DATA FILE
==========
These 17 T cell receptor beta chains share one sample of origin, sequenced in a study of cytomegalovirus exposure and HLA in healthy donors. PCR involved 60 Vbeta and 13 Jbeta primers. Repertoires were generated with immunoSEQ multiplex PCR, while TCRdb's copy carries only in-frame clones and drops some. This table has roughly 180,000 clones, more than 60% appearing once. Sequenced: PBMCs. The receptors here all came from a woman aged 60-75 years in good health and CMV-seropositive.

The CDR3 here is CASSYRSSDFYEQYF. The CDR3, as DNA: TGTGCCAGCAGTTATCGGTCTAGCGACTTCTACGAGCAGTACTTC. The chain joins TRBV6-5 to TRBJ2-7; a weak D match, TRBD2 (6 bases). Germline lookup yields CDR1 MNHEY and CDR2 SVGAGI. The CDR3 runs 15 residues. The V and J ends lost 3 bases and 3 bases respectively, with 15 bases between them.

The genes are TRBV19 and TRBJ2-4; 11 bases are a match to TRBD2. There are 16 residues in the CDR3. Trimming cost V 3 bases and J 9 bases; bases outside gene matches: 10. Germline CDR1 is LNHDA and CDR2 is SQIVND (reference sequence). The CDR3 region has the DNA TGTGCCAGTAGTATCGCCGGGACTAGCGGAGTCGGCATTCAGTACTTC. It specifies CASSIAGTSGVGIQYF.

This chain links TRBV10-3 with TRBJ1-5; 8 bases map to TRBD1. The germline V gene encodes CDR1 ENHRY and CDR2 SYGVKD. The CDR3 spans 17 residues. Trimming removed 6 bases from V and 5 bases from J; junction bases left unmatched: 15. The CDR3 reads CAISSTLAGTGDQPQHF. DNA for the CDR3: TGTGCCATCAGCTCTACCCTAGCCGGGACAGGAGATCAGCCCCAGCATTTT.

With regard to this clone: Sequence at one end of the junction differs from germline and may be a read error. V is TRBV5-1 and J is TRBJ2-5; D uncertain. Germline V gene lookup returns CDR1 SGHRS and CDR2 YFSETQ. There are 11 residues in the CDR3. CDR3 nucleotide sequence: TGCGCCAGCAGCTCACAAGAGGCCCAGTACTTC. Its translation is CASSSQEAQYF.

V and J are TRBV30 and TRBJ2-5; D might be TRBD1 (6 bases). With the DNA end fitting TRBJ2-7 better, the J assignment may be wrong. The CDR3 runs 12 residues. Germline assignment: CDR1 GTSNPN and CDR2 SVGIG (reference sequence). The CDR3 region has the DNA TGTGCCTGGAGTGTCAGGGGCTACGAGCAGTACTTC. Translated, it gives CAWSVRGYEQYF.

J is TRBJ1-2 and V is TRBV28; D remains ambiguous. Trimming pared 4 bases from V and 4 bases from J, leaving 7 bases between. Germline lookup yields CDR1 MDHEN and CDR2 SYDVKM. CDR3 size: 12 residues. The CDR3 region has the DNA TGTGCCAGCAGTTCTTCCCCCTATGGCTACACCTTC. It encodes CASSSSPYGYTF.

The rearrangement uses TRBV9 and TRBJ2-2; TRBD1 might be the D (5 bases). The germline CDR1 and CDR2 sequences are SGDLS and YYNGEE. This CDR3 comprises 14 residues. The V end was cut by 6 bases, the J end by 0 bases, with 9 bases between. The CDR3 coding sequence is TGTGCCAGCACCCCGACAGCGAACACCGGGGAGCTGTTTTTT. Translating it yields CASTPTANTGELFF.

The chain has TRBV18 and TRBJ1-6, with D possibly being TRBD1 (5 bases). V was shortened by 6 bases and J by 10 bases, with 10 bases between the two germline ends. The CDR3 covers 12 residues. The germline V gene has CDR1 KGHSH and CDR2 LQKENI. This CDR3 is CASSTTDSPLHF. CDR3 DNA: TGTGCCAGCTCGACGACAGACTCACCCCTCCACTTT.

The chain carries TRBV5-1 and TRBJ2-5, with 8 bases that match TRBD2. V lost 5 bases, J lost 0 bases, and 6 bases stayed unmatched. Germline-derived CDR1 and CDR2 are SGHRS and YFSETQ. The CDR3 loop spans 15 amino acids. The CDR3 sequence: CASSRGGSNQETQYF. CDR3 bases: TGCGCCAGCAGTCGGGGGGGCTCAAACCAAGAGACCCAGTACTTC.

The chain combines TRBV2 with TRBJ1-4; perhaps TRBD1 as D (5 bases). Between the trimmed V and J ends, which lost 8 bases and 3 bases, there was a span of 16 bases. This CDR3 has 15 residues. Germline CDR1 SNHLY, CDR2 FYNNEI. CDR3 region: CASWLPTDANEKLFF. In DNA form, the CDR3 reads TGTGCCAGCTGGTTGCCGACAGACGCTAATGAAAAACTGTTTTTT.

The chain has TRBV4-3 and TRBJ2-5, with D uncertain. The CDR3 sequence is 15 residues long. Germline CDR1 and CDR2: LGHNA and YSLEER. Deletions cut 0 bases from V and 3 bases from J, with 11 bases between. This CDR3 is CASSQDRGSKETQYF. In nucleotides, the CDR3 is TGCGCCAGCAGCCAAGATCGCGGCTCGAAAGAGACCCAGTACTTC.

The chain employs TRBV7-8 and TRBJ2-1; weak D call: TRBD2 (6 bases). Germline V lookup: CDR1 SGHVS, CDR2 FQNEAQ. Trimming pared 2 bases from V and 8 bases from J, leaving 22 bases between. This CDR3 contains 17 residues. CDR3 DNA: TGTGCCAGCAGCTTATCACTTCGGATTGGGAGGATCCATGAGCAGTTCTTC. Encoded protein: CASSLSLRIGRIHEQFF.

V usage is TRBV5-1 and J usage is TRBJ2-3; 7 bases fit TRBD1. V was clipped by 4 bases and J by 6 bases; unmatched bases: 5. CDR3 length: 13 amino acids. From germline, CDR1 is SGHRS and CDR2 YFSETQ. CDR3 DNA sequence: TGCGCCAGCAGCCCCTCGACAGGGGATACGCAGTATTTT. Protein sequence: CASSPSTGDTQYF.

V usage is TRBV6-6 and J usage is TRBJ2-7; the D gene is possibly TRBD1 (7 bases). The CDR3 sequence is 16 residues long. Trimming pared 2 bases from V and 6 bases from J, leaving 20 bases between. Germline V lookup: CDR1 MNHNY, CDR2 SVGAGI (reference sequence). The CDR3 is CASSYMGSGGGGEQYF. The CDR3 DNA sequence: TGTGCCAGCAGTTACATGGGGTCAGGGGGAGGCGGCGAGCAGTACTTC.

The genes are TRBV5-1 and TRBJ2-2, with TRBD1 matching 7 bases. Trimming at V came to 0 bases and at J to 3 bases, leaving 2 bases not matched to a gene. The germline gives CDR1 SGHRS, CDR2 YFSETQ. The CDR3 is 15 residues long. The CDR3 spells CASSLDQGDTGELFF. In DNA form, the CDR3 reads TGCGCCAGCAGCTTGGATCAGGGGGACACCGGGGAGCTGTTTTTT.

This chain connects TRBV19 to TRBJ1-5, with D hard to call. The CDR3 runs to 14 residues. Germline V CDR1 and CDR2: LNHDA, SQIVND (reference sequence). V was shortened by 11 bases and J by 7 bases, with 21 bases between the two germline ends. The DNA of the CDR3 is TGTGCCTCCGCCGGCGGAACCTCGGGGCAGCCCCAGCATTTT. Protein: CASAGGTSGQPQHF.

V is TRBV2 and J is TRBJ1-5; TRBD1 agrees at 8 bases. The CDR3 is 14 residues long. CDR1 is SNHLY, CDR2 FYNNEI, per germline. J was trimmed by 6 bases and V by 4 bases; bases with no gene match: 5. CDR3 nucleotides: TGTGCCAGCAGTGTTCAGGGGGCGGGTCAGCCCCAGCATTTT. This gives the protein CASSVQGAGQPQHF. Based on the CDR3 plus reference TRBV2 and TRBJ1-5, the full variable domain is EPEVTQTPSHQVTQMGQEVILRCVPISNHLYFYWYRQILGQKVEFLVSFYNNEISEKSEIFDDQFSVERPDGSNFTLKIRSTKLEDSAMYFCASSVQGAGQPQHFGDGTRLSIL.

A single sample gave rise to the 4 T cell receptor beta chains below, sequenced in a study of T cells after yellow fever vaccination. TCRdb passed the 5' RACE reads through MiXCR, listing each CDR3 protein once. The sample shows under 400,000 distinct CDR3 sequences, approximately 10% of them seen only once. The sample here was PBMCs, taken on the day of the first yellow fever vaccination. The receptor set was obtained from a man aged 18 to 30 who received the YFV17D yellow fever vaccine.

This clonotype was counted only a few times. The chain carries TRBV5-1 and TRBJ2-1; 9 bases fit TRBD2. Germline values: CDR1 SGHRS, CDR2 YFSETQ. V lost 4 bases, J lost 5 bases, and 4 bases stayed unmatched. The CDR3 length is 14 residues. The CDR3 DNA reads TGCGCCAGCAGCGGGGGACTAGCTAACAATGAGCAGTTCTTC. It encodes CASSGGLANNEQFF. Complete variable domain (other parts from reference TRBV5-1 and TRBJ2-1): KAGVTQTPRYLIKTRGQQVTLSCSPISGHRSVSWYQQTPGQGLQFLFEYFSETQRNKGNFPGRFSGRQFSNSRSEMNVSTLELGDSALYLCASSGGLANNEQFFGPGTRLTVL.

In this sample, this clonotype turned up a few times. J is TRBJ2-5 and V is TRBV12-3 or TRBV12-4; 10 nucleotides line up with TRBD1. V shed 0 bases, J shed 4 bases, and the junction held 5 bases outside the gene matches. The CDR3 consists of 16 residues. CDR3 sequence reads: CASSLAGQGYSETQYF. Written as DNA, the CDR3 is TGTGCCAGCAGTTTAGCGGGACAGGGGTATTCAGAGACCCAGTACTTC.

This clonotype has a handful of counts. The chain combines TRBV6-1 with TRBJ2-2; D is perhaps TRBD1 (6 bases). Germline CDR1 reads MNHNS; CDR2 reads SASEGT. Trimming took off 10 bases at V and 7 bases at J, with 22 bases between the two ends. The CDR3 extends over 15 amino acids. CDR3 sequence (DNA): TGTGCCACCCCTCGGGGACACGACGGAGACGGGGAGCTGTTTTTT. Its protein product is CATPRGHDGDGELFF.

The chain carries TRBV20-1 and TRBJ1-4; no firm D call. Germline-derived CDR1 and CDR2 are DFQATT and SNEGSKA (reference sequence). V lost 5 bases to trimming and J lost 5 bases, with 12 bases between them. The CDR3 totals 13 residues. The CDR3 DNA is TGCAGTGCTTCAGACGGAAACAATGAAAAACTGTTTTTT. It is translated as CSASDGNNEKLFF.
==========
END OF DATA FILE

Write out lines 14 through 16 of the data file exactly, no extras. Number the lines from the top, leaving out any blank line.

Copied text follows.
V usage is TRBV5-1 and J usage is TRBJ2-3; 7 bases fit TRBD1. V was clipped by 4 bases and J by 6 bases; unmatched bases: 5. CDR3 length: 13 amino acids. From germline, CDR1 is SGHRS and CDR2 YFSETQ. CDR3 DNA sequence: TGCGCCAGCAGCCCCTCGACAGGGGATACGCAGTATTTT. Protein sequence: CASSPSTGDTQYF.

V usage is TRBV6-6 and J usage is TRBJ2-7; the D gene is possibly TRBD1 (7 bases). The CDR3 sequence is 16 residues long. Trimming pared 2 bases from V and 6 bases from J, leaving 20 bases between. Germline V lookup: CDR1 MNHNY, CDR2 SVGAGI (reference sequence). The CDR3 is CASSYMGSGGGGEQYF. The CDR3 DNA sequence: TGTGCCAGCAGTTACATGGGGTCAGGGGGAGGCGGCGAGCAGTACTTC.

The genes are TRBV5-1 and TRBJ2-2, with TRBD1 matching 7 bases. Trimming at V came to 0 bases and at J to 3 bases, leaving 2 bases not matched to a gene. The germline gives CDR1 SGHRS, CDR2 YFSETQ. The CDR3 is 15 residues long. The CDR3 spells CASSLDQGDTGELFF. In DNA form, the CDR3 reads TGCGCCAGCAGCTTGGATCAGGGGGACACCGGGGAGCTGTTTTTT.